Holed up in a cabin that looks suspiciously like your house? Ready to “waste” some time wisely? Consider the sanity we call aphorisms, plenty of which can be found in Georg Christoph Lichtenberg’s The Waste Books.
The word “waste” comes not from garbage, as you might suspect, but from the business practice of jotting down transactions in real time, only to organize them later in a more formal ledger. Thus, any ideas that came into Lichtenberg’s constantly buzzing head would land in his “waste” book, which is anything but and, in truth, shows some polished, ledger-like thought.
The version I read comes from nyrb’s estimable paperback series (an addiction that could prove costly, so readers beware). Some of my favorite GCL thoughts are as follows:
- “Diogenes, filthily attired, paced across the splendid carpets in Plato’s dwelling. Thus, said he, do I trample on the pride of Plato. Yes, Plato replied, but only with another kind of pride.” This resonates with me because I’ve found that, often in life, playing the role of anti-anything amounts to the same hubris as the opposed sentiment to begin with. For instance, to be overly vocal in your disdain for the wealthy and their laughable pride in materialism is, in itself, a sort of “materialism” — the riches of “anti-materialism,” or the pride in ostentatious poverty, if you will. Look at me, at how I wear my pride in despising the laughable pride of others. As Plato might say, it’s all one, and thus do opposites recognize parts of themselves in each other.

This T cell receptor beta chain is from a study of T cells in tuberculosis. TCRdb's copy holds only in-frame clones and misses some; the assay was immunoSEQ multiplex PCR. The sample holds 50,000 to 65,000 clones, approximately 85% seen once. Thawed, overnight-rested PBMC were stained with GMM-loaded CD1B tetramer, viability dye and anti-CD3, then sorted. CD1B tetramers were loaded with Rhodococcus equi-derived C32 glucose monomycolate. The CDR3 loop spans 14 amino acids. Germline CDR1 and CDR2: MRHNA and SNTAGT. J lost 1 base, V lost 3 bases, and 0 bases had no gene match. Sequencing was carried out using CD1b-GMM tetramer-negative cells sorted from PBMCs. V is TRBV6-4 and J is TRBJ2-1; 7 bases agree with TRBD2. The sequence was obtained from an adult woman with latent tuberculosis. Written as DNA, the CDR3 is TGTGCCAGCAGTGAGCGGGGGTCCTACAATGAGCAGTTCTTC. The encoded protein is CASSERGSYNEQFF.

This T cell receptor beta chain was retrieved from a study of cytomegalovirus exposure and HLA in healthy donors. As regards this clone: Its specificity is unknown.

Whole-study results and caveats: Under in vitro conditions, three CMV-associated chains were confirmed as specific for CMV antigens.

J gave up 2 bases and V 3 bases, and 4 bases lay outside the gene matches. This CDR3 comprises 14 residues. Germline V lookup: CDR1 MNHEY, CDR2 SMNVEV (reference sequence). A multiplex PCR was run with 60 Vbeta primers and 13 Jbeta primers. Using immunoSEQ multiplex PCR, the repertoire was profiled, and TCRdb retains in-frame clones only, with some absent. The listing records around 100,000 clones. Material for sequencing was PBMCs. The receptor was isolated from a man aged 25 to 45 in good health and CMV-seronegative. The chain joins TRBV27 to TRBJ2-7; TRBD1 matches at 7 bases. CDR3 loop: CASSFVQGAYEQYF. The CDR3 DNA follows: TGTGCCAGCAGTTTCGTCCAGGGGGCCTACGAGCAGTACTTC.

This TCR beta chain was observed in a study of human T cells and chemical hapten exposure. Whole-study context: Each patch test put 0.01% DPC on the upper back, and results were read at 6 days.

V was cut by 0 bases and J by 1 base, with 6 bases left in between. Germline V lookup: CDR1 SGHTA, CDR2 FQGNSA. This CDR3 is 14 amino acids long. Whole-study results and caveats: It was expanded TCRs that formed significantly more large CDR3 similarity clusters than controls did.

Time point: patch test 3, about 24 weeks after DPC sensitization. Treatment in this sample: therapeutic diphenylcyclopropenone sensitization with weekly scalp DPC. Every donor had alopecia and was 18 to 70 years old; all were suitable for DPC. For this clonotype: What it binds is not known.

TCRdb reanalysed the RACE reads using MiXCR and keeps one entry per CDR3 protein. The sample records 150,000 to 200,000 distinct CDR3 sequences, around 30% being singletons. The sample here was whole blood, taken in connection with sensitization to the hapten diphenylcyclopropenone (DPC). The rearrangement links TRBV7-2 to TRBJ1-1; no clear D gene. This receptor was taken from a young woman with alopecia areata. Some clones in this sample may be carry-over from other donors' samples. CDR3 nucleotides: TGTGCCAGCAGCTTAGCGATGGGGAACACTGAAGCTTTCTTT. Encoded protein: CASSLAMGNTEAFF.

- “Every observer of human nature knows how hard it is to narrate experiences in such a way that no opinion or judgment interferes with the narration.” Is there such a thing as complete objectivity? I think not, and this aphorism speaks to that.
- “A principal rule for writers, and especially those who want to describe their own sensations, is not to believe that their doing so indicates they possess a special disposition of nature in this respect. Others can perhaps do it just as well as you can. Only they do not make a business of it, because it seems to them silly to publicize such things.” Here we have Lichtenberg anticipating blogs (I write, therefore I am somebody). And yet, Lichtenberg is guilty himself — knowingly so and with a wink. As for my blog, if you read it, please assume the winking behind its “specialness.”
- “Many things about our bodies would not seem to us so filthy and obscene if we did not have the idea of nobility in our heads.” Mark Twain often sneered at “the damned human race” and held up animals as the superior breed. Maybe it’s that abject “nobility,” a near neighbor of “pride,” that manifests itself in our ideas about our bodies, our modesty, our high sense of decorum — this despite the fact that our bodies are, in one sense, no different than the bodies of animals (who really don’t obsess about the covering of their mortal coils the way we do). That said, I am most grateful that most people do cover their coils. “Mortality” is the least of these coils’ problems.